6 Ways to Positively Manage the Bureaucracy in Your Organization

By Neen James, motivational speaker and attention expert.

As a keynote speaker and executive mentor, I am frequently asked for ways to deal with rules and bureaucracy in the workplace. Especially when dealing with some large corporations with employee manuals the size of War and Peace. Rules, regulations and bureaucracy are part of corporate culture, but, done right, they don’t have to squelch morale and productivity.

Here are six strategies for paying attention to what matters in a corporate environment rich with rules.

1. Communicate the Unwritten Rules.

While I’m certain all your big rules and expectations are spelled out in an employee policy manual, there are ALWAYS unwritten rules that often trip employees up. New team members and people who transfer between departments can be especially susceptible to this. From company party etiquette to taking time off to managing the personality differences that keep everyone working well together—define those underlying expectations so that everyone is on a level playing field.

2. Post Common Goals.

One great way to clear some of the bureaucracy is to help every team member understand what their part in the goal is.  Make sure that whatever goal you commit to as a team is clear, communicated well and often, and visual. Put the goals where everyone can see them. They then become a filtering system to avoid unnecessary missteps.

3. Empower Decision-Making.

Here’s the thing: If team members must run to leadership for every decision, productivity suffers and so does morale. The flip side of that coin is you empower your employees to make decisions on their own, you give them the freedom to grow as leaders. That fuels innovation. Creativity. The sharing of ideas. Of course, there will be things that must be approved by leadership, so be crystal clear about those expectations. For the rest? Empower your team to be decisive. Offer new solutions and step up to leadership roles of their own. When they do, you will elevate your entire organization.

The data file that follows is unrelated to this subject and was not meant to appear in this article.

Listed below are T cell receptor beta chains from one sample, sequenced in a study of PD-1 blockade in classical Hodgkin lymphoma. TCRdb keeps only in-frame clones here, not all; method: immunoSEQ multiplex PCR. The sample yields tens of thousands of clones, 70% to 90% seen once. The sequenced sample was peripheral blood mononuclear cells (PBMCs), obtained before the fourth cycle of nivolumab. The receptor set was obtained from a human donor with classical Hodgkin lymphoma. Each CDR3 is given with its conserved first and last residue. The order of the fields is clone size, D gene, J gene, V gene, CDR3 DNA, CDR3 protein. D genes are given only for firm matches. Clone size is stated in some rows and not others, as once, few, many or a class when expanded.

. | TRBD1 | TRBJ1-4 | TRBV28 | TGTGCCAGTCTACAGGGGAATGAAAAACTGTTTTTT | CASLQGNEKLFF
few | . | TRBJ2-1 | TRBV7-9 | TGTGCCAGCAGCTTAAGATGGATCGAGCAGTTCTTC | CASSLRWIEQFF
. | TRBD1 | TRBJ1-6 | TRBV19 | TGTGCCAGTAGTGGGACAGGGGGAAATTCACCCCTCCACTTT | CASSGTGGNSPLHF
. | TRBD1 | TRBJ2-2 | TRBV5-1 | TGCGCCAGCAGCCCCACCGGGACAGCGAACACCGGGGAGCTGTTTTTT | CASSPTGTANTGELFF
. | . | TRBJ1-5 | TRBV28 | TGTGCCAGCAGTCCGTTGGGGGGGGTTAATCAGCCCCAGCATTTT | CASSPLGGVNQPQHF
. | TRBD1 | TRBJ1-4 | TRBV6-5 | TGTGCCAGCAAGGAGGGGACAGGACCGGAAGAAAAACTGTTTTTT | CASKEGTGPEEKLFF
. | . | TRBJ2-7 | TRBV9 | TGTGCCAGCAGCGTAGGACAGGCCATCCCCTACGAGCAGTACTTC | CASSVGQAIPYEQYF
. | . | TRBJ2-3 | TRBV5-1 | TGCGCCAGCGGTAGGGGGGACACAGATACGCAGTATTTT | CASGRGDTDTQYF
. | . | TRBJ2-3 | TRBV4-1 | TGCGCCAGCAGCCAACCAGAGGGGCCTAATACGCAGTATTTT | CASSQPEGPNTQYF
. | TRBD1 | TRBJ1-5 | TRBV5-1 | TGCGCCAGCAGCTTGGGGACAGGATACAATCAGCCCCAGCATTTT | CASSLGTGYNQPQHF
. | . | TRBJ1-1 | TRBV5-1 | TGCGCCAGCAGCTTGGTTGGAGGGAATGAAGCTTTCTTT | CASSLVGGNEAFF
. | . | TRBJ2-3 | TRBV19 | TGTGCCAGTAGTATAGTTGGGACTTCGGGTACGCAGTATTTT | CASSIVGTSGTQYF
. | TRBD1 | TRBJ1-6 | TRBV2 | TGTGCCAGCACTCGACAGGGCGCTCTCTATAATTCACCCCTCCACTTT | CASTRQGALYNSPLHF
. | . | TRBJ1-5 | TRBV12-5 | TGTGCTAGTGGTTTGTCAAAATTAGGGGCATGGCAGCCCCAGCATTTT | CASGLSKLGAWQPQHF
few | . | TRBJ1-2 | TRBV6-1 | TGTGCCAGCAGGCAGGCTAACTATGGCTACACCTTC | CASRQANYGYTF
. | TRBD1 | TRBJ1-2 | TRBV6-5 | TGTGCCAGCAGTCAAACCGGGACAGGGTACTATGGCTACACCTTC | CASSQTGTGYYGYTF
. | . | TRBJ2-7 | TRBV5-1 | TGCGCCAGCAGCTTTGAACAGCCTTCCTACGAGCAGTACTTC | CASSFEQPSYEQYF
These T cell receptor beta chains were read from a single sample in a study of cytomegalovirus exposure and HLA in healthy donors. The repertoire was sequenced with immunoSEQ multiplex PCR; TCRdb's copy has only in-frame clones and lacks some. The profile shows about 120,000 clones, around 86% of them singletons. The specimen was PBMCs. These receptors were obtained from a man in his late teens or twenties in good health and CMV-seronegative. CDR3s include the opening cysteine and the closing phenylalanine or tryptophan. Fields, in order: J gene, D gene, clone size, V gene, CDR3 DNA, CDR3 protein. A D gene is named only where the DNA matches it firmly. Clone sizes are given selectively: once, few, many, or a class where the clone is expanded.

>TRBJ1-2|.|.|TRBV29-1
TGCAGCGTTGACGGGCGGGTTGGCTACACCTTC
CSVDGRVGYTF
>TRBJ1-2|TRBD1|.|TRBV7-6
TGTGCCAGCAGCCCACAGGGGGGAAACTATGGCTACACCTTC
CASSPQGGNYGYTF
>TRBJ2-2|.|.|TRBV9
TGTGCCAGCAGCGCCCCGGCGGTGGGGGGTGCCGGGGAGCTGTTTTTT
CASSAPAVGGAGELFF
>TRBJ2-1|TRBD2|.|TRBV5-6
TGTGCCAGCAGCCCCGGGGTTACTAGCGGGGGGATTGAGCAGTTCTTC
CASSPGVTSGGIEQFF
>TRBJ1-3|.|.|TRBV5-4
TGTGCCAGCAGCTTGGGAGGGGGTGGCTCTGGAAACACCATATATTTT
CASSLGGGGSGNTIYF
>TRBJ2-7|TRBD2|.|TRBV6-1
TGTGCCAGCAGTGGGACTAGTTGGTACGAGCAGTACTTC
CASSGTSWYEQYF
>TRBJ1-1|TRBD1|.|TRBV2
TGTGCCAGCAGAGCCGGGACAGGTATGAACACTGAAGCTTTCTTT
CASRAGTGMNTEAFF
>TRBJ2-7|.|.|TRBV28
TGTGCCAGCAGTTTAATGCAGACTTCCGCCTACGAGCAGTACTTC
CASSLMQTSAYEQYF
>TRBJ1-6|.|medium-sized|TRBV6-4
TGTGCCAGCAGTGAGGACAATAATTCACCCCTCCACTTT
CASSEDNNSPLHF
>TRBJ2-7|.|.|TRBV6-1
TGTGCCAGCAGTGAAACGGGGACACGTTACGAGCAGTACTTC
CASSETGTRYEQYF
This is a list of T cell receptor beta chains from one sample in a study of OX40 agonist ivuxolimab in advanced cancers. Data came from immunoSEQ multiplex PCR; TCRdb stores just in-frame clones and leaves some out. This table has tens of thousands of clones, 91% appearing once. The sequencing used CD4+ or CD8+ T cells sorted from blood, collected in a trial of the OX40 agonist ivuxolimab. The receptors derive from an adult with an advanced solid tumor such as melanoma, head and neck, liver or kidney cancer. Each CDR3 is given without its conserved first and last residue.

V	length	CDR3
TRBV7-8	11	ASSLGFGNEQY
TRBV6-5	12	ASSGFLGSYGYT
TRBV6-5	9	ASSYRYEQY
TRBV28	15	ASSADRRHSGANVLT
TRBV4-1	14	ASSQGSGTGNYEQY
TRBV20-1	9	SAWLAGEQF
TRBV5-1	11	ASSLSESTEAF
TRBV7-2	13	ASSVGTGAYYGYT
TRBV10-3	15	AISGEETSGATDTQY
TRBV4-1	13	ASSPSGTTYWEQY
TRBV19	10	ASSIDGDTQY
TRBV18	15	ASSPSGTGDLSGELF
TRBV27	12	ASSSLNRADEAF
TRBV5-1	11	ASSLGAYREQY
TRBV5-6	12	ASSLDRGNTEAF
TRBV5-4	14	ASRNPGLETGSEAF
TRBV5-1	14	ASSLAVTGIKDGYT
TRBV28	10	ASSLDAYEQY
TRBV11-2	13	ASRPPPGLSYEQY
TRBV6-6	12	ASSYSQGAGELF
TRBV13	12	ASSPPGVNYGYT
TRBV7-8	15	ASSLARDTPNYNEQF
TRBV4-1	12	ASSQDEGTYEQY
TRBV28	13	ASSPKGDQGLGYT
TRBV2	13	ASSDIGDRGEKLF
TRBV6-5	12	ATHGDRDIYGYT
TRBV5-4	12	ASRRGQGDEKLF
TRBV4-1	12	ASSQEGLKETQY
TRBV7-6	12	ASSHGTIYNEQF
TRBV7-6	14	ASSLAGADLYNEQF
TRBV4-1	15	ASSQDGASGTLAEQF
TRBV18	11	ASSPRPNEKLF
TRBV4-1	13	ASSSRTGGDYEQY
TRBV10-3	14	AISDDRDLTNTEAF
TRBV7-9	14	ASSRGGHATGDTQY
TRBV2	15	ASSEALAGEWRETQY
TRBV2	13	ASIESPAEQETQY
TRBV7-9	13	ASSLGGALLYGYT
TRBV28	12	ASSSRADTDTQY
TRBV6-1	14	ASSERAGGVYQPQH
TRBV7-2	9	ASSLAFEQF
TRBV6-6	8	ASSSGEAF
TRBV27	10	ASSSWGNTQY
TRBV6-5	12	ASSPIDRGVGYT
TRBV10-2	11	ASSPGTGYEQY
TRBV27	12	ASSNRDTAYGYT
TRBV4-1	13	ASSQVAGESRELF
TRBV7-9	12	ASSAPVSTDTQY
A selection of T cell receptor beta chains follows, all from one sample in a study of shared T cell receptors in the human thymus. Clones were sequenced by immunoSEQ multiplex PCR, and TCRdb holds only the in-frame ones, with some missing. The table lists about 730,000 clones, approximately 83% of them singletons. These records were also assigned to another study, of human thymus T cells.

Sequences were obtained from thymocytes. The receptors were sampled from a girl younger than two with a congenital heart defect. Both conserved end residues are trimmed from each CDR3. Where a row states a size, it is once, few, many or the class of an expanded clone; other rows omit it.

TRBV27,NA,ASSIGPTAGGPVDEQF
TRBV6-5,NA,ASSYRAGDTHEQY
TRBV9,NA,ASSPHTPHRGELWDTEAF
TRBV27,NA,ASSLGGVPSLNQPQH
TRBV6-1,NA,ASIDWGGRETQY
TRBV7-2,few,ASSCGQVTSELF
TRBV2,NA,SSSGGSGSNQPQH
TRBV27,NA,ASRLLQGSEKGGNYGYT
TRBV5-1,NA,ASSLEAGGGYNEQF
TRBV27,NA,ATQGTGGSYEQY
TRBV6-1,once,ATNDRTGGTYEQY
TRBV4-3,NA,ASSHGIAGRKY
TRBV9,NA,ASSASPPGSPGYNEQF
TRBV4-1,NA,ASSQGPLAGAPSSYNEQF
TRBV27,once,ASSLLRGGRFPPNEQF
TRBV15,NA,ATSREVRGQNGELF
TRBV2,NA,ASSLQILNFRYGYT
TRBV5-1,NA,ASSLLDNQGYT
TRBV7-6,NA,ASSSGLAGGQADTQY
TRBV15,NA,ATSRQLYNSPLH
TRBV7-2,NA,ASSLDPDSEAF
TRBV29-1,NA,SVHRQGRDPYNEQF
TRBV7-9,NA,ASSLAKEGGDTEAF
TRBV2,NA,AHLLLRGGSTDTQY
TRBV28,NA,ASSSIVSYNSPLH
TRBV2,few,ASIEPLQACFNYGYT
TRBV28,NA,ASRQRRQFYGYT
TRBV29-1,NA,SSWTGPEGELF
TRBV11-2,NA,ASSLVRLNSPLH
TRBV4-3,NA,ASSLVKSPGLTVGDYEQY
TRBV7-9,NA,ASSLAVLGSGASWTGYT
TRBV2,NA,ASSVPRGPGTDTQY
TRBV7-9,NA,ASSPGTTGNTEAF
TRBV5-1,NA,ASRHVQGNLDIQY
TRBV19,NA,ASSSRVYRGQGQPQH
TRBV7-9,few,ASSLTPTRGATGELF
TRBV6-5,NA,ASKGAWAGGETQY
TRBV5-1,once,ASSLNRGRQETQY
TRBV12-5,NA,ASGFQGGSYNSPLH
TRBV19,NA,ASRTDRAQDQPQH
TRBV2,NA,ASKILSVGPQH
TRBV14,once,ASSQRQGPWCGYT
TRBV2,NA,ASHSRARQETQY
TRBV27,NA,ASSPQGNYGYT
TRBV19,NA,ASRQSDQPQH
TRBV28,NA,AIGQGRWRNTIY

4. Encourage Collaboration.

There’s nothing quite like a team that works well together, is there?  You can help encourage that kind of collaboration by having an open-door policy where people can come in and get clarification or share ideas.  Allocating time during meetings to brainstorm specific challenges or growth strategies is another great way.  Look at your organization as a whole and see if there are ways to break down some of the silos that get created between departments and divisions so that talent and innovative ideas can flow freely throughout the entire team.  That way everyone has a stronger opportunity to learn and the feeling of true teamwork is elevated.

5. Decrease Meetings.

Don’t get me wrong—meetings done RIGHT can be amazing, collaborative and constructive. Too many times, however, they are meetings for meetings’ sake and can run counter to what you want to accomplish.  When it looks like your meetings have become time stealers and demotivators, then it’s time to revisit why and when you are having them. Can you change it up? Schedule less? Create shorter meetings for quick discussion opportunities and then break? Can you meet via online or conference platforms that don’t require everyone to physically be in the room?  One of my favorite books on this topic is Death by Meeting by Patrick Lencioni. If you haven’t read it, pick it up. It’s a keeper!

6. Eliminate Unnecessary Rules.

Rules are important to keep a smooth operation running certainly. Just be careful your employees isn’t so bogged down in the do’s and don’ts that they lose the ability —or the desire—to jump in and utilize their full potential. Empowering people to really be part of the process and developing that culture where they aren’t afraid to express their thoughts and share their ideas can be AH-MAZINGLY powerful for the growth of your company.


This article has been adapted and reposted with permission from Neen James. Read more from Neen at www.neenjames.com.

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Categories: Best Practices Coaching Company Culture Inspirational LEADERSHIP


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